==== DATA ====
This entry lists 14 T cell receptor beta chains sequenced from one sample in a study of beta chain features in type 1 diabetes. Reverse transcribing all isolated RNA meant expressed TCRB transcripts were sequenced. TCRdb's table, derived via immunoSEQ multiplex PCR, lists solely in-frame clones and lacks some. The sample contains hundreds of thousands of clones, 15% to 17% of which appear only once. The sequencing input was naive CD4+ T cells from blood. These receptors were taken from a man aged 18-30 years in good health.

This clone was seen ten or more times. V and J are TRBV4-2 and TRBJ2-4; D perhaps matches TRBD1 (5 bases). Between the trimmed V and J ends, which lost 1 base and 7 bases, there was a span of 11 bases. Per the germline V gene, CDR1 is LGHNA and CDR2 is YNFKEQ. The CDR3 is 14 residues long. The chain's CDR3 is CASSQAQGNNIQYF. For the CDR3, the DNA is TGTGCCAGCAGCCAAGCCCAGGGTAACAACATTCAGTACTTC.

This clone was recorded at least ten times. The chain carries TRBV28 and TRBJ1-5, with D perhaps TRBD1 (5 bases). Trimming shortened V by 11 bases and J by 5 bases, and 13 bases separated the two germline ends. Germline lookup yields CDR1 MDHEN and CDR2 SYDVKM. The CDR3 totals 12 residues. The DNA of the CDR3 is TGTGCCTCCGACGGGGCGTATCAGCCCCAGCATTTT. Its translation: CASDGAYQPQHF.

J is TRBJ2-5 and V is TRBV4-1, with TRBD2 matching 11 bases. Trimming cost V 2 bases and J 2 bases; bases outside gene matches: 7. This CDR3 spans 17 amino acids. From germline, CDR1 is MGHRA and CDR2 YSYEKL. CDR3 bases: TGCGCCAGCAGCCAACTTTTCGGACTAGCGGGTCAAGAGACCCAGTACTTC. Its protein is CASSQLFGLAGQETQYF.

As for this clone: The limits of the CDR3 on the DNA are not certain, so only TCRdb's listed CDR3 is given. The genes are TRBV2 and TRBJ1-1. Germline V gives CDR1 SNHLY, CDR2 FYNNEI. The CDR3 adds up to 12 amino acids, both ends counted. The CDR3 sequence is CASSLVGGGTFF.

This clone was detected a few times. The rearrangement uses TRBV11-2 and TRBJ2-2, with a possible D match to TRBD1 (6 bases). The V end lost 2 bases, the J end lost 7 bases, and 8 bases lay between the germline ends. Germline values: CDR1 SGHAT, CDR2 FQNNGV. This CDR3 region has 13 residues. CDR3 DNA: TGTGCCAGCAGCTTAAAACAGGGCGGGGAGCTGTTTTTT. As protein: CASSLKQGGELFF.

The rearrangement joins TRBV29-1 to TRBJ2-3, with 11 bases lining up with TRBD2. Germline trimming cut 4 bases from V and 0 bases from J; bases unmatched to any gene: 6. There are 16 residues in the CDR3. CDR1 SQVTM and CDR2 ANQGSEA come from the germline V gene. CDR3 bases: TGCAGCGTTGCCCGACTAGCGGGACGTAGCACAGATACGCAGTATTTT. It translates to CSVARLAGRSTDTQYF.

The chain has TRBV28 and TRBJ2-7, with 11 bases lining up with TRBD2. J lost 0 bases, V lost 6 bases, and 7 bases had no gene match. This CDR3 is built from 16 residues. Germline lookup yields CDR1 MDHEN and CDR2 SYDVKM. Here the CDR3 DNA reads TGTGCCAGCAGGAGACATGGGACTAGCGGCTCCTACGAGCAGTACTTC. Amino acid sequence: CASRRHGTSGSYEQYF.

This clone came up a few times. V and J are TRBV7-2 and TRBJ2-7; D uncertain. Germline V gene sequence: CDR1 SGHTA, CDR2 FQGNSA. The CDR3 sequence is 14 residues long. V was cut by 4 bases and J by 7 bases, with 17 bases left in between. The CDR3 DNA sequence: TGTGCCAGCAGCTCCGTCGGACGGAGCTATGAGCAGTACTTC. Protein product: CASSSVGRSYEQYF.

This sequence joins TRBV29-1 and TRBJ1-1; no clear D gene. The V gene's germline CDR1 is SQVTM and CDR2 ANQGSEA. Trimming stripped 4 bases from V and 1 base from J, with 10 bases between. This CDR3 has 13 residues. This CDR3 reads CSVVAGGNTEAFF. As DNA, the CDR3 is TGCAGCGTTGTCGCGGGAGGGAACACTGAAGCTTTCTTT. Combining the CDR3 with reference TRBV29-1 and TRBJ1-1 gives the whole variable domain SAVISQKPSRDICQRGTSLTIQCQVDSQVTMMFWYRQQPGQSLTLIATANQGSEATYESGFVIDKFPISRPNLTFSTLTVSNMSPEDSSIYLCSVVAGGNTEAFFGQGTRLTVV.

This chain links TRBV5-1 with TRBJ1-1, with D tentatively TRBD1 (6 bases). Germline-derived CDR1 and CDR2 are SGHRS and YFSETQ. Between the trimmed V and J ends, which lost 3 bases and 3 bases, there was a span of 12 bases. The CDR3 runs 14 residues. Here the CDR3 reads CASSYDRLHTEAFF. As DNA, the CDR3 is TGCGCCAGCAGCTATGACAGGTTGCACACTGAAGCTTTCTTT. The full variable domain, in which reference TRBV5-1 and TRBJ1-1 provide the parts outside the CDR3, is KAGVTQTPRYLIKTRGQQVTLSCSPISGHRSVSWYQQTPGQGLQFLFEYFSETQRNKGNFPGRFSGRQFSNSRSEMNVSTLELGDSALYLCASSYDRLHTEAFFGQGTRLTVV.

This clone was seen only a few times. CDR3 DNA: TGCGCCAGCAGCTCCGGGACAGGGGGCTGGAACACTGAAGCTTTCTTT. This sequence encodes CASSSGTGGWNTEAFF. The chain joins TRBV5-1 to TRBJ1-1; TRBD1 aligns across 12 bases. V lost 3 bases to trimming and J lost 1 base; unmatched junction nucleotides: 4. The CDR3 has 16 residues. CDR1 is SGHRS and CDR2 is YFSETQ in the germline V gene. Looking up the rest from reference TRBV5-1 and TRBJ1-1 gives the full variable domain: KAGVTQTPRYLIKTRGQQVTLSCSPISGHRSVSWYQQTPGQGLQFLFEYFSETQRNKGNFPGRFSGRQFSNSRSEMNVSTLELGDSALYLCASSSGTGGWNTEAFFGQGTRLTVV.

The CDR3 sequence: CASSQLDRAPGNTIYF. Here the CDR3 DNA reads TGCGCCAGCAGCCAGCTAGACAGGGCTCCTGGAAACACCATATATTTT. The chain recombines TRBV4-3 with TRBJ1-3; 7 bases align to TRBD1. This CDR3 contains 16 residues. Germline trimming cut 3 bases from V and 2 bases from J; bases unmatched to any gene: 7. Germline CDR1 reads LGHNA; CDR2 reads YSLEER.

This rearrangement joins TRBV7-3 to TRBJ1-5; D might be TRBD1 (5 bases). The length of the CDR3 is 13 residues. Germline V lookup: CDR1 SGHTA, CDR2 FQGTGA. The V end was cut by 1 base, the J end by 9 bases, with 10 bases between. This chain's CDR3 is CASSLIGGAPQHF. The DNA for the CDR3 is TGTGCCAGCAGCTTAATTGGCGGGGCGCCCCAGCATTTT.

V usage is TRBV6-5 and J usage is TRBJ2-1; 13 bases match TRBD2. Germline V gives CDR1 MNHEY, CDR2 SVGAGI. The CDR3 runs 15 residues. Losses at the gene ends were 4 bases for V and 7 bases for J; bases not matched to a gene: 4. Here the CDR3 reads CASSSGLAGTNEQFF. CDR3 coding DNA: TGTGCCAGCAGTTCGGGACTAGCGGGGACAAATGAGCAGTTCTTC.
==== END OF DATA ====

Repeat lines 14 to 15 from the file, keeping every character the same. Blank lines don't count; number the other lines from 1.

This rearrangement joins TRBV7-3 to TRBJ1-5; D might be TRBD1 (5 bases). The length of the CDR3 is 13 residues. Germline V lookup: CDR1 SGHTA, CDR2 FQGTGA. The V end was cut by 1 base, the J end by 9 bases, with 10 bases between. This chain's CDR3 is CASSLIGGAPQHF. The DNA for the CDR3 is TGTGCCAGCAGCTTAATTGGCGGGGCGCCCCAGCATTTT.

V usage is TRBV6-5 and J usage is TRBJ2-1; 13 bases match TRBD2. Germline V gives CDR1 MNHEY, CDR2 SVGAGI. The CDR3 runs 15 residues. Losses at the gene ends were 4 bases for V and 7 bases for J; bases not matched to a gene: 4. Here the CDR3 reads CASSSGLAGTNEQFF. CDR3 coding DNA: TGTGCCAGCAGTTCGGGACTAGCGGGGACAAATGAGCAGTTCTTC.